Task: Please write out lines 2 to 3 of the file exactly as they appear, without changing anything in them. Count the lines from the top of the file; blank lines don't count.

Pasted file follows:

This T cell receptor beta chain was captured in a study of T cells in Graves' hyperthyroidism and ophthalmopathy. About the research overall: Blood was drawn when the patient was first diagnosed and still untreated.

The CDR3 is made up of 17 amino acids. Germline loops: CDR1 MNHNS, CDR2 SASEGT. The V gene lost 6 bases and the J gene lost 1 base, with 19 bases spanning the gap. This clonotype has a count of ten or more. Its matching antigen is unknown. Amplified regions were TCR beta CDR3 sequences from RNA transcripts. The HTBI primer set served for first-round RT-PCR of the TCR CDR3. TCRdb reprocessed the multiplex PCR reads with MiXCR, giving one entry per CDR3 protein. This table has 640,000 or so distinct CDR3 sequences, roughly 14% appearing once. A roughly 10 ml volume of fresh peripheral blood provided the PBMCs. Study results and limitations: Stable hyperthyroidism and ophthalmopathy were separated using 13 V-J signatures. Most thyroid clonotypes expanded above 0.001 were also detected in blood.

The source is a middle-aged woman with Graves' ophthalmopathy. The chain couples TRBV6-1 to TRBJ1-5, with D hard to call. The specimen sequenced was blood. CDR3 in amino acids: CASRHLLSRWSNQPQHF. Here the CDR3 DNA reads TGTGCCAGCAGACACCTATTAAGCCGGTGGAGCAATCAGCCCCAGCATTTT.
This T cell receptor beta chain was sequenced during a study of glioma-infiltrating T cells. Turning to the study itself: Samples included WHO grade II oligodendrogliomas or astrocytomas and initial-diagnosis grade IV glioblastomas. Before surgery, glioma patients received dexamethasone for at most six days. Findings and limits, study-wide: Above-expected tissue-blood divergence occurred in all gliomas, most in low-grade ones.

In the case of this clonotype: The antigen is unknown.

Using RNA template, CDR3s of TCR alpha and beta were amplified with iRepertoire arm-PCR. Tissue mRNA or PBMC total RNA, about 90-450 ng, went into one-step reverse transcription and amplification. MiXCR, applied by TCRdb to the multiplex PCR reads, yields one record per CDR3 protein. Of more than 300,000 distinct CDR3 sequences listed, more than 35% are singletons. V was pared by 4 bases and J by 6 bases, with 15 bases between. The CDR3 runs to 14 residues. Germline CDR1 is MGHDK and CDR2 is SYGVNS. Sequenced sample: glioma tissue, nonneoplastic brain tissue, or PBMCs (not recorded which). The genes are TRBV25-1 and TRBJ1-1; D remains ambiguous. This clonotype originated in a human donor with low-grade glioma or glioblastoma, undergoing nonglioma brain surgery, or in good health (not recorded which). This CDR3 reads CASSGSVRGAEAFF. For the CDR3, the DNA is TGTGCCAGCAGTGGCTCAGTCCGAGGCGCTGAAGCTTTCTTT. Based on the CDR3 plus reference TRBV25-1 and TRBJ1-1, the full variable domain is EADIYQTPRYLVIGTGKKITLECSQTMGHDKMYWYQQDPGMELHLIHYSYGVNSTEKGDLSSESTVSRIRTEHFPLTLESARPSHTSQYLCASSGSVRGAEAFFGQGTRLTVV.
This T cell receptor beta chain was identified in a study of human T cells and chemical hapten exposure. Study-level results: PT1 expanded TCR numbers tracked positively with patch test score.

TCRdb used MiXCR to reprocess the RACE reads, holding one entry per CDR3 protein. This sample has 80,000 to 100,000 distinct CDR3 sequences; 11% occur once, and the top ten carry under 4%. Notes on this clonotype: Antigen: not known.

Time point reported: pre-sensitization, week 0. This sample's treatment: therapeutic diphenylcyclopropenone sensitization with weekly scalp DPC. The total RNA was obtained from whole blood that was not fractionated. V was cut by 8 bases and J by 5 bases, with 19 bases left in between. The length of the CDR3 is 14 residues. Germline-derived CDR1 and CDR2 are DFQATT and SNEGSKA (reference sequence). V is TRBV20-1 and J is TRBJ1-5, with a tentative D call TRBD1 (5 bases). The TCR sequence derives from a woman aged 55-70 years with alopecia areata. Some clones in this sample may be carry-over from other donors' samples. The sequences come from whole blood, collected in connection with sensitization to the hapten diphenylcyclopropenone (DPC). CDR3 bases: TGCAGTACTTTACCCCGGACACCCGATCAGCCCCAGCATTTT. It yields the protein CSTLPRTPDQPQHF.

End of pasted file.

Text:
The CDR3 is made up of 17 amino acids. Germline loops: CDR1 MNHNS, CDR2 SASEGT. The V gene lost 6 bases and the J gene lost 1 base, with 19 bases spanning the gap. This clonotype has a count of ten or more. Its matching antigen is unknown. Amplified regions were TCR beta CDR3 sequences from RNA transcripts. The HTBI primer set served for first-round RT-PCR of the TCR CDR3. TCRdb reprocessed the multiplex PCR reads with MiXCR, giving one entry per CDR3 protein. This table has 640,000 or so distinct CDR3 sequences, roughly 14% appearing once. A roughly 10 ml volume of fresh peripheral blood provided the PBMCs. Study results and limitations: Stable hyperthyroidism and ophthalmopathy were separated using 13 V-J signatures. Most thyroid clonotypes expanded above 0.001 were also detected in blood.

The source is a middle-aged woman with Graves' ophthalmopathy. The chain couples TRBV6-1 to TRBJ1-5, with D hard to call. The specimen sequenced was blood. CDR3 in amino acids: CASRHLLSRWSNQPQHF. Here the CDR3 DNA reads TGTGCCAGCAGACACCTATTAAGCCGGTGGAGCAATCAGCCCCAGCATTTT.